“Regardless of the politics.” That is what it will take. This phrase comes easily to a president who just fought his last election, but he and the rest of us must change the politics of guns for those who will face the voters again. We cannot just be sad. We must be angry. We cannot just shake our heads. We must wield our votes and declare that curbing gun violence is one issue among many, but a paramount concern for our country.
And we will have to avoid the paralysis induced by those who cast every mass shooting as the work of one deranged individual and never ever the result of flawed policies. We must beware of those who invoke complexity not to further understanding but to encourage passivity and resignation.
Yes, every social problem and every act of violence have complicated roots. But we already know that it is far too easy to obtain guns in the United States and far too difficult to keep guns out of the hands of those who should not have them. And we already know that weapons are available that should not even be sold.
What, minimally, might “meaningful action” look like? We should begin with: bans on high-capacity magazines and assault weapons; requiring background checks for all gun purchases; stricter laws to make sure that gun owners follow safety procedures; new steps to make it easier to trace guns used in crimes; and vastly ramped-up data collection and research on what works to prevent gun violence, both of which are regularly blocked by the gun lobby.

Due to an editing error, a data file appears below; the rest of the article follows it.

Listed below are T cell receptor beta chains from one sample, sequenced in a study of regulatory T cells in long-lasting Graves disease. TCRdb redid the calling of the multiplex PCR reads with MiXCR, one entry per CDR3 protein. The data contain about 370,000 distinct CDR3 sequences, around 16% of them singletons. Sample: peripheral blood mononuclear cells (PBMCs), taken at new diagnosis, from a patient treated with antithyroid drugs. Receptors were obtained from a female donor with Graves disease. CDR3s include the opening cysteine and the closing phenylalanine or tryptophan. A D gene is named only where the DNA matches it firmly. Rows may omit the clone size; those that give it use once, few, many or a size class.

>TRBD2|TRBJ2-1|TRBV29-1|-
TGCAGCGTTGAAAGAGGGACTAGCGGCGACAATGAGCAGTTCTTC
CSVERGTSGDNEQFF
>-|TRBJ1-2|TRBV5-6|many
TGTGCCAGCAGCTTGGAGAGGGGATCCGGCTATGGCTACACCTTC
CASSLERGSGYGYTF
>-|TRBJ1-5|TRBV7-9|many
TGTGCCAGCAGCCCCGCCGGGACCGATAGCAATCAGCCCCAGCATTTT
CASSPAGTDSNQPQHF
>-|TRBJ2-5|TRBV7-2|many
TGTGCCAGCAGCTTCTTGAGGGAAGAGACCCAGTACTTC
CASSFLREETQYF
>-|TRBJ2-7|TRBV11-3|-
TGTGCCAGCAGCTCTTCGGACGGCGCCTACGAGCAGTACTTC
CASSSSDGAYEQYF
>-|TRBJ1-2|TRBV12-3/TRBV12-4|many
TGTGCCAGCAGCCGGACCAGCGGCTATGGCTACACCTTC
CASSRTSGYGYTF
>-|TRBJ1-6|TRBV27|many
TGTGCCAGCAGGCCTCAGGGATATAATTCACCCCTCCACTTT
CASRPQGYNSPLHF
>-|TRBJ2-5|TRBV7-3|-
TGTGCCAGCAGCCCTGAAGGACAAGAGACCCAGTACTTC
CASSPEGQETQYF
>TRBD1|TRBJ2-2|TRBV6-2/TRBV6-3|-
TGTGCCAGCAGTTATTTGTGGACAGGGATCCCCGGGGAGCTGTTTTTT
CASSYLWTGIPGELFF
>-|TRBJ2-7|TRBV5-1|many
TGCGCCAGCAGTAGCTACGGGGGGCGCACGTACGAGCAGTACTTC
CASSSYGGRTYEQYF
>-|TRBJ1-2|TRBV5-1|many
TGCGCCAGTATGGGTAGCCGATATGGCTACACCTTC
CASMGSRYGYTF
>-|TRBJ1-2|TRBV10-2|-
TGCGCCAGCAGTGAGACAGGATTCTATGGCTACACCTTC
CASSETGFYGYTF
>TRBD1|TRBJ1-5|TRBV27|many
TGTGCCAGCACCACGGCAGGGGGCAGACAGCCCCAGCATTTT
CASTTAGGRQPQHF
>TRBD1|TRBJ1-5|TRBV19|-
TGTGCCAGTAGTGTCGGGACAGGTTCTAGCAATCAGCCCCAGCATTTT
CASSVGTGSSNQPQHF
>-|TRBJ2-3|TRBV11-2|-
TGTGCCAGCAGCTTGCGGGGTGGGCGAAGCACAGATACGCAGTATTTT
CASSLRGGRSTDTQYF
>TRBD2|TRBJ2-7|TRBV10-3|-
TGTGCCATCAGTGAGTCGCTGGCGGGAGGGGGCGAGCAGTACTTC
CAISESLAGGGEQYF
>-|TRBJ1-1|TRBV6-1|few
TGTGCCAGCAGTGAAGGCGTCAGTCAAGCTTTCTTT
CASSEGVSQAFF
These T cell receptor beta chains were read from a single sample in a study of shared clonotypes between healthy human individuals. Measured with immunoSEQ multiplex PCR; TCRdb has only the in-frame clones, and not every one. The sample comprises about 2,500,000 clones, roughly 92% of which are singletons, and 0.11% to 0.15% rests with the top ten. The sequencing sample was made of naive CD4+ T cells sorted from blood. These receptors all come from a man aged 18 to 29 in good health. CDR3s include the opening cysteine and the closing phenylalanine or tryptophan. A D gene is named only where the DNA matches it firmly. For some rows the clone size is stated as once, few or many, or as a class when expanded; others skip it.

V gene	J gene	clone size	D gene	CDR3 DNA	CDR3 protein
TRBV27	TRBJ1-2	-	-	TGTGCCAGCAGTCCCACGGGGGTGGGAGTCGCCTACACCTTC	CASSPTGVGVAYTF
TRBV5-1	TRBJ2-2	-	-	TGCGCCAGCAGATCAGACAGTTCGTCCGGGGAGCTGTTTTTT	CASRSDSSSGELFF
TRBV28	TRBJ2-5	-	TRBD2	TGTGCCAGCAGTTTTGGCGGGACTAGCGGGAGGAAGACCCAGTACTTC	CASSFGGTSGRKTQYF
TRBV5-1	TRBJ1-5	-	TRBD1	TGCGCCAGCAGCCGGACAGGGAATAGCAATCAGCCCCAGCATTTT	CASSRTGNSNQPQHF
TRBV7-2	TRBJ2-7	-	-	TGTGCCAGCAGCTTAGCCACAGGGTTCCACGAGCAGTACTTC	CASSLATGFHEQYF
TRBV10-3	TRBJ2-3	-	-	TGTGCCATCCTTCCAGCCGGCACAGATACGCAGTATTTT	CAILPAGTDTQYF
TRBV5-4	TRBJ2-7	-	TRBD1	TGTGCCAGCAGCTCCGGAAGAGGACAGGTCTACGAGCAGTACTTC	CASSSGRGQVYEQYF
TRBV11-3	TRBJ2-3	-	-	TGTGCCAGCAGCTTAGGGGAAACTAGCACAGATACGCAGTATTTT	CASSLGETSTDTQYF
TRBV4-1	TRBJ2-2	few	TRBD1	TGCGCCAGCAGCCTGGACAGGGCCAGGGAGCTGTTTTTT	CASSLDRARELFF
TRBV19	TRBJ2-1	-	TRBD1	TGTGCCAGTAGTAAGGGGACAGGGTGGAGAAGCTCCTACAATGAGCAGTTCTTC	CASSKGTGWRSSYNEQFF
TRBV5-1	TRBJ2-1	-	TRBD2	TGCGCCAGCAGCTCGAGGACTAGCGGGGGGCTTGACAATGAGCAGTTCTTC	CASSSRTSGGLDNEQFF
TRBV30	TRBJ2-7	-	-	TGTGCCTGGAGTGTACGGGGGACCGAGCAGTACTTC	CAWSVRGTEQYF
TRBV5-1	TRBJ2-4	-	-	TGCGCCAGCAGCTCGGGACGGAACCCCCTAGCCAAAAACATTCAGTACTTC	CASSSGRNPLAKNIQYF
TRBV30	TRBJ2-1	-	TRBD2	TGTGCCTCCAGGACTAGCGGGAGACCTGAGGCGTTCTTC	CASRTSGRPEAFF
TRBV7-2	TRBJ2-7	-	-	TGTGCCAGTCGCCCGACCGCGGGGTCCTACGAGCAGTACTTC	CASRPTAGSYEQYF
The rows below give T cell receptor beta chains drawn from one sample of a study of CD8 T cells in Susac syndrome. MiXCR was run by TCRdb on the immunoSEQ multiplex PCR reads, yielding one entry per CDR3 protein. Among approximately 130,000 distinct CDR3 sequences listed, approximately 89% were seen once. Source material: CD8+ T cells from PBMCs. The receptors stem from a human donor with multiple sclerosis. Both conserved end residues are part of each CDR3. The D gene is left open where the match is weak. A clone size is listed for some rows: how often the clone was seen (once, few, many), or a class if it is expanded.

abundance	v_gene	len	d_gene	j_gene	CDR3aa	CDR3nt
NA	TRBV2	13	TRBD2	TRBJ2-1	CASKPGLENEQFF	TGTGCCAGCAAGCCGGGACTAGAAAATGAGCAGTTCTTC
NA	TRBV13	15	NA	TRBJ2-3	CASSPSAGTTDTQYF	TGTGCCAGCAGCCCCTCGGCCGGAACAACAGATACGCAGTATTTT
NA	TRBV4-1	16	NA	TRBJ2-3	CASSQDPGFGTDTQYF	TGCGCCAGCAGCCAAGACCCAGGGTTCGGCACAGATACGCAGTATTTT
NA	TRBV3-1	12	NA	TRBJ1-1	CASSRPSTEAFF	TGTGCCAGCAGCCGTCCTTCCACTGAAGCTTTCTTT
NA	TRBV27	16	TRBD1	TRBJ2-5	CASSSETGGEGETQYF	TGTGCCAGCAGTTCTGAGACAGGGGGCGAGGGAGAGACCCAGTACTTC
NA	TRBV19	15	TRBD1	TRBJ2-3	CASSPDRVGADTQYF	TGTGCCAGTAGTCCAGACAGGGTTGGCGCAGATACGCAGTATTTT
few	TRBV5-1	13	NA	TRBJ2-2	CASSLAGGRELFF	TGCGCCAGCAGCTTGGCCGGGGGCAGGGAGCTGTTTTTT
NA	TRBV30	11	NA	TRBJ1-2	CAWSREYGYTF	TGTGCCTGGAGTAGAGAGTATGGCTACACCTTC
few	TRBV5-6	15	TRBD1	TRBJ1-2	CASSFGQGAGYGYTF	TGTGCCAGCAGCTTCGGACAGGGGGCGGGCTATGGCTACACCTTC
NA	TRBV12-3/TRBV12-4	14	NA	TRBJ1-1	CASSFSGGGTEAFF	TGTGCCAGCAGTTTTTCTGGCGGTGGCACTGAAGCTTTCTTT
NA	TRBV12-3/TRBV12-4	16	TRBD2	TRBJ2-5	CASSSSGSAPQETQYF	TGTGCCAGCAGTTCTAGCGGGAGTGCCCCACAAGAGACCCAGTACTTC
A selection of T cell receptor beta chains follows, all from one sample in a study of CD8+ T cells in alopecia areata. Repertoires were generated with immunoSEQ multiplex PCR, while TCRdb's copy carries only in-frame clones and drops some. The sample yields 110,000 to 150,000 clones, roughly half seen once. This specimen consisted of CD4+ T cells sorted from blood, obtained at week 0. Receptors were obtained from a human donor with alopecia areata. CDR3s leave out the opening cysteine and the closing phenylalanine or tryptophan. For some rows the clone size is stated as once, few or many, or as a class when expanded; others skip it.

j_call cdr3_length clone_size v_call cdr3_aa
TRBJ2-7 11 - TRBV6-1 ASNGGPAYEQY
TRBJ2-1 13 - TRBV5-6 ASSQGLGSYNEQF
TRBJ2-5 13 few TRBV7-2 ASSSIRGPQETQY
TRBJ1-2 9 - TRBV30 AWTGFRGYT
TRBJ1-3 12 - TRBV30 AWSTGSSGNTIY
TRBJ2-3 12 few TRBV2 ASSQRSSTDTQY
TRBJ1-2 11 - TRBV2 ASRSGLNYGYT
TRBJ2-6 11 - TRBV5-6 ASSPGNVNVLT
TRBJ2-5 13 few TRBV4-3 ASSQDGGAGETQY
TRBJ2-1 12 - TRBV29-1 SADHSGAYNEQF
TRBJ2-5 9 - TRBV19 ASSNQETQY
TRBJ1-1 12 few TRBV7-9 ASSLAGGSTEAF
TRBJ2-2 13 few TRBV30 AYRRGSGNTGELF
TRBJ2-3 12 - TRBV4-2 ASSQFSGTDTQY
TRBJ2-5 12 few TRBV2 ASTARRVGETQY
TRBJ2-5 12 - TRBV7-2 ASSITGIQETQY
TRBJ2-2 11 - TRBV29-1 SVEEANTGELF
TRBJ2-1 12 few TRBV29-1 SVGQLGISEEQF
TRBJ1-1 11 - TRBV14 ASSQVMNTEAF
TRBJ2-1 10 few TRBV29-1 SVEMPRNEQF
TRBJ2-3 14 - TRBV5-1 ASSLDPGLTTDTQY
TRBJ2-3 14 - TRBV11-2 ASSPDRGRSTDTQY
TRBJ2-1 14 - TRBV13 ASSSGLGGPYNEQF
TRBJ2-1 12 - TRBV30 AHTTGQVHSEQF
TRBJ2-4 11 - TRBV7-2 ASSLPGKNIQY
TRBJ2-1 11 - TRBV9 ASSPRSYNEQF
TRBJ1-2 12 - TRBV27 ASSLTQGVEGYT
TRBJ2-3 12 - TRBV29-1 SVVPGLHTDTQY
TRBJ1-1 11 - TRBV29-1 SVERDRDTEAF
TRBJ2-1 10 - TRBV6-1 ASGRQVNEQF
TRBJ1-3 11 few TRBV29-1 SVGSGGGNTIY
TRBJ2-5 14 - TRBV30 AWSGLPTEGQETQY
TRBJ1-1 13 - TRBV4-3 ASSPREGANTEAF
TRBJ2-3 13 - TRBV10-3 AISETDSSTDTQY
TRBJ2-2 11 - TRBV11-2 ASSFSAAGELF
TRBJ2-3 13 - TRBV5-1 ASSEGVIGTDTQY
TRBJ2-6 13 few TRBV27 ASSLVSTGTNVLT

After mass shootings, it’s always said we must improve our mental-health system and the treatment of those who may be prone to violence. Of course we should. But this noble sentiment is too often part of a strategy to evade any action on guns themselves.
Not this time. Americans are not the only people in the world who confront mental-health problems. We are the only country that regularly experiences horrors of this sort. The difference, as the writer Garry Wills has said, is that the United States treats the gun as a secular god, immune to rational analysis and human intervention.
We must depose the false deity. We must act now to curb gun violence, or we never will.
By: E. J. Dionne, Jr., Opinion Writer, The Washington Post, December 16, 2012